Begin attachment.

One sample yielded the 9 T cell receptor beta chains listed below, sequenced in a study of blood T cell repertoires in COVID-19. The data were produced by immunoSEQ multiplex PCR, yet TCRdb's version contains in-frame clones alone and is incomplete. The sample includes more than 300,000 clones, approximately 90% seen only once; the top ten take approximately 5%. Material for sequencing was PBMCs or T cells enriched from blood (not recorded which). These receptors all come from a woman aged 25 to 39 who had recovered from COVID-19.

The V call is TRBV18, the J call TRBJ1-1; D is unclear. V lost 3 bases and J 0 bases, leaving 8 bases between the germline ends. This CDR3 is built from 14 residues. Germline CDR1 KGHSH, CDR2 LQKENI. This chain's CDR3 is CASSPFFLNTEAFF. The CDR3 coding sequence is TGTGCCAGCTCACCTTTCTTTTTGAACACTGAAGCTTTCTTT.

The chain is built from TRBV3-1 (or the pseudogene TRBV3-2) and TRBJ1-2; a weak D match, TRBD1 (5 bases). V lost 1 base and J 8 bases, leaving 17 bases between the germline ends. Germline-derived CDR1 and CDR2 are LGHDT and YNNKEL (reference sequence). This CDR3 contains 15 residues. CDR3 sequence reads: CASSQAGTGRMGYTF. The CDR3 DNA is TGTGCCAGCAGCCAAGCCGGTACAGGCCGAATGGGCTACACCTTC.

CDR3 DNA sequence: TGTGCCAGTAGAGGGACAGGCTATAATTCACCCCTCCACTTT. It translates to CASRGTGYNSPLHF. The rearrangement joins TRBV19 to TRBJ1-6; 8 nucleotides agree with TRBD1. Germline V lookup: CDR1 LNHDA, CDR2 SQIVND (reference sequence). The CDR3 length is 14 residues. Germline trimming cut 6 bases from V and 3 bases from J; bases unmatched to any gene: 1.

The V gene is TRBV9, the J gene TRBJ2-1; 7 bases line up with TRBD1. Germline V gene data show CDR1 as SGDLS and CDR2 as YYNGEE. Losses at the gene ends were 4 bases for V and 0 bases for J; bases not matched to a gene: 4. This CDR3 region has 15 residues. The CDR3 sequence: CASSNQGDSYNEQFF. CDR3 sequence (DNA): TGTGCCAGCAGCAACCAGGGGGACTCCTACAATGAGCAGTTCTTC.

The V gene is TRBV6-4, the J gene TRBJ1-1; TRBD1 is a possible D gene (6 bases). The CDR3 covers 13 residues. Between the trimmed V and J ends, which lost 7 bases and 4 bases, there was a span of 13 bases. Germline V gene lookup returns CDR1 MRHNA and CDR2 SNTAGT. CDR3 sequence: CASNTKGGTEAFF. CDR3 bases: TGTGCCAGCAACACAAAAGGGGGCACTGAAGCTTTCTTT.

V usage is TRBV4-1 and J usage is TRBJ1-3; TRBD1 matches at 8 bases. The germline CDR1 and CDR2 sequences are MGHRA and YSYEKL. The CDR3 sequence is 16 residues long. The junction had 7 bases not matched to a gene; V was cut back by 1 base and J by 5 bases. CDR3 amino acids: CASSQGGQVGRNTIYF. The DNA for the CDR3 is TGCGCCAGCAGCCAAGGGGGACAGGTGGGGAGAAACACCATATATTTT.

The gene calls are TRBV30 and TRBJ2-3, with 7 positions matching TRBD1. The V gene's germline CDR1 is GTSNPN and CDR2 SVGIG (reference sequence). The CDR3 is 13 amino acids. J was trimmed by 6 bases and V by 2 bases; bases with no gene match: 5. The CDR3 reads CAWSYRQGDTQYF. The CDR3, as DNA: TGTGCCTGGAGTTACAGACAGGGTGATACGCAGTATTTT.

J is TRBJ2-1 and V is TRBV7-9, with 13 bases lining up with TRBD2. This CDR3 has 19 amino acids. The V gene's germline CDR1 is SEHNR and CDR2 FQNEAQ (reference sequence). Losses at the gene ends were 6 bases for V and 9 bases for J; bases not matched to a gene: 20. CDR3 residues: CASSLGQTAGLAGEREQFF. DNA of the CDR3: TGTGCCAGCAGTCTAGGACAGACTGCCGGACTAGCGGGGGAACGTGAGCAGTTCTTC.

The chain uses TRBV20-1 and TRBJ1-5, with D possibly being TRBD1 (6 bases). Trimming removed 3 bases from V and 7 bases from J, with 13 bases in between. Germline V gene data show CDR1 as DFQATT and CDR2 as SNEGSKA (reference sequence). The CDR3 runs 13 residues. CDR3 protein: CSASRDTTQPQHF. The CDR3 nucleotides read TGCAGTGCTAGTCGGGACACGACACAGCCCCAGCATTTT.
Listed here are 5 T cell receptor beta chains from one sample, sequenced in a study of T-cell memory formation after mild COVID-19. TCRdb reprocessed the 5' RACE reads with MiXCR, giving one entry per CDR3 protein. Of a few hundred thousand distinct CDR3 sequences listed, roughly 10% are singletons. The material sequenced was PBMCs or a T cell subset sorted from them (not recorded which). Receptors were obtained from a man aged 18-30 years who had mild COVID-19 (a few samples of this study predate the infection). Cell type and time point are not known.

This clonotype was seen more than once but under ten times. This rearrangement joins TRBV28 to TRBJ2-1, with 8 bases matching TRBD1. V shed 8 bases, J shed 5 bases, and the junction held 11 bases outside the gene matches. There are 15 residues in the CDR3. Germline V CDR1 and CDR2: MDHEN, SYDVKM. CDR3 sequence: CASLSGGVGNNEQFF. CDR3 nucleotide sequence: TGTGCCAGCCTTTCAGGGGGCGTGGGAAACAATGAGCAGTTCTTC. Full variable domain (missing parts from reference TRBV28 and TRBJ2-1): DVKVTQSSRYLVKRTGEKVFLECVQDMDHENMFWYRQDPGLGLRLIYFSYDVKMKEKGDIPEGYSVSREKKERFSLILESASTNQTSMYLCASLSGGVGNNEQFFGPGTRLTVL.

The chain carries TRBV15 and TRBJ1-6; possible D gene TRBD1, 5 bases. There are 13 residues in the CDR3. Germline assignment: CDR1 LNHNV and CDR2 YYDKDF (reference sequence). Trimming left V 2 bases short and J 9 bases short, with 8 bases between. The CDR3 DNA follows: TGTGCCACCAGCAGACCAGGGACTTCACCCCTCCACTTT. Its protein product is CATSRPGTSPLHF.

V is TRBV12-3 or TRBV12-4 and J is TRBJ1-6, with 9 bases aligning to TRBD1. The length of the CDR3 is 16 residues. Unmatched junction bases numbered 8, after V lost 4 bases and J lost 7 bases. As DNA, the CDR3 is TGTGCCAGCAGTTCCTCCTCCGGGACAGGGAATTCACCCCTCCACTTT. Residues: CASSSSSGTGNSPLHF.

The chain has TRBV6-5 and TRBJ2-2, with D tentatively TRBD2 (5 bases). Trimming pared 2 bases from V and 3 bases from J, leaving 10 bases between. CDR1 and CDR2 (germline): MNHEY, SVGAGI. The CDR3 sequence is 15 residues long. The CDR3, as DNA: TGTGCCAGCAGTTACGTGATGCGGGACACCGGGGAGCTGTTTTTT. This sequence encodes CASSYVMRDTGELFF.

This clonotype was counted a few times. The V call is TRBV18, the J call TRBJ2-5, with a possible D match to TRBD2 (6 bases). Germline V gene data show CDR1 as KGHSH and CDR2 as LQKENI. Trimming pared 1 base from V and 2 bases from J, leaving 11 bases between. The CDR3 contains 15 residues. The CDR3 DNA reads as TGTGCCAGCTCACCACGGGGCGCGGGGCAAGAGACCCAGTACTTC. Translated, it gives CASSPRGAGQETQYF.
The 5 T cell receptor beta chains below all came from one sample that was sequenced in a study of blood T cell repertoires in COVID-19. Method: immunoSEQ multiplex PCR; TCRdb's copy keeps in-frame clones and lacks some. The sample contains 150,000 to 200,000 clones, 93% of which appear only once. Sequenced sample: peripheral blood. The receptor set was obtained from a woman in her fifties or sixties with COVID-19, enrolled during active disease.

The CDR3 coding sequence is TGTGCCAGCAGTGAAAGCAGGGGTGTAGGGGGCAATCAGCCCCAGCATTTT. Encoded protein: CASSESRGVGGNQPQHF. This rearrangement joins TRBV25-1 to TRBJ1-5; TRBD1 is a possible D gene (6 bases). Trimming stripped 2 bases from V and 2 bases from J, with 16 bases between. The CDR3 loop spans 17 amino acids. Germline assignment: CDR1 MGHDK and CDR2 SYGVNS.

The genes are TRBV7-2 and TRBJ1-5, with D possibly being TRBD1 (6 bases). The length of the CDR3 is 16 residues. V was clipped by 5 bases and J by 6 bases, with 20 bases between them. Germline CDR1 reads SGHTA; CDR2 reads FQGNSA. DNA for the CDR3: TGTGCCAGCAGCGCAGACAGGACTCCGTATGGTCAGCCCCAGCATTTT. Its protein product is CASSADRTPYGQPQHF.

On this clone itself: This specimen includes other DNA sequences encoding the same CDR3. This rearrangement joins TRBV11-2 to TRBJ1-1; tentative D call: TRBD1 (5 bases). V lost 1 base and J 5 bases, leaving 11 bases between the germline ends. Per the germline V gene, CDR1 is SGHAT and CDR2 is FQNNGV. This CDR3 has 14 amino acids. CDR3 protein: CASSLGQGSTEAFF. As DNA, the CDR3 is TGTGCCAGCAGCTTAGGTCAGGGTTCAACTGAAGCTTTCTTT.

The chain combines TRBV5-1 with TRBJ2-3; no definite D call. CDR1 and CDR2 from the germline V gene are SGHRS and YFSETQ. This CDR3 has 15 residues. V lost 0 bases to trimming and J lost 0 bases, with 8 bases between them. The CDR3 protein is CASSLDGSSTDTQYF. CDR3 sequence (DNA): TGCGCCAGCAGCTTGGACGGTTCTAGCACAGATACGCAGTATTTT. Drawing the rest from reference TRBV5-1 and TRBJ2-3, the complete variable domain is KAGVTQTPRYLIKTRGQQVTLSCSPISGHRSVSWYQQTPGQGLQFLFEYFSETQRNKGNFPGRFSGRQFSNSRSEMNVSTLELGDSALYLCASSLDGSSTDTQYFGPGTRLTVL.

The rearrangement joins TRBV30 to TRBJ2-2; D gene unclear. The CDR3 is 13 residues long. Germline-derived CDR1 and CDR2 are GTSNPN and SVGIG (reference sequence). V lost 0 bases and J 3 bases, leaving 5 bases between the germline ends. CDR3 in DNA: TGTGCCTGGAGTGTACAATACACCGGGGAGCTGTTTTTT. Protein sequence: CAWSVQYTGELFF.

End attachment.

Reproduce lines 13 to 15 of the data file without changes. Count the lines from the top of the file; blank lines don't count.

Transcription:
The chain carries TRBV15 and TRBJ1-6; possible D gene TRBD1, 5 bases. There are 13 residues in the CDR3. Germline assignment: CDR1 LNHNV and CDR2 YYDKDF (reference sequence). Trimming left V 2 bases short and J 9 bases short, with 8 bases between. The CDR3 DNA follows: TGTGCCACCAGCAGACCAGGGACTTCACCCCTCCACTTT. Its protein product is CATSRPGTSPLHF.

V is TRBV12-3 or TRBV12-4 and J is TRBJ1-6, with 9 bases aligning to TRBD1. The length of the CDR3 is 16 residues. Unmatched junction bases numbered 8, after V lost 4 bases and J lost 7 bases. As DNA, the CDR3 is TGTGCCAGCAGTTCCTCCTCCGGGACAGGGAATTCACCCCTCCACTTT. Residues: CASSSSSGTGNSPLHF.

The chain has TRBV6-5 and TRBJ2-2, with D tentatively TRBD2 (5 bases). Trimming pared 2 bases from V and 3 bases from J, leaving 10 bases between. CDR1 and CDR2 (germline): MNHEY, SVGAGI. The CDR3 sequence is 15 residues long. The CDR3, as DNA: TGTGCCAGCAGTTACGTGATGCGGGACACCGGGGAGCTGTTTTTT. This sequence encodes CASSYVMRDTGELFF.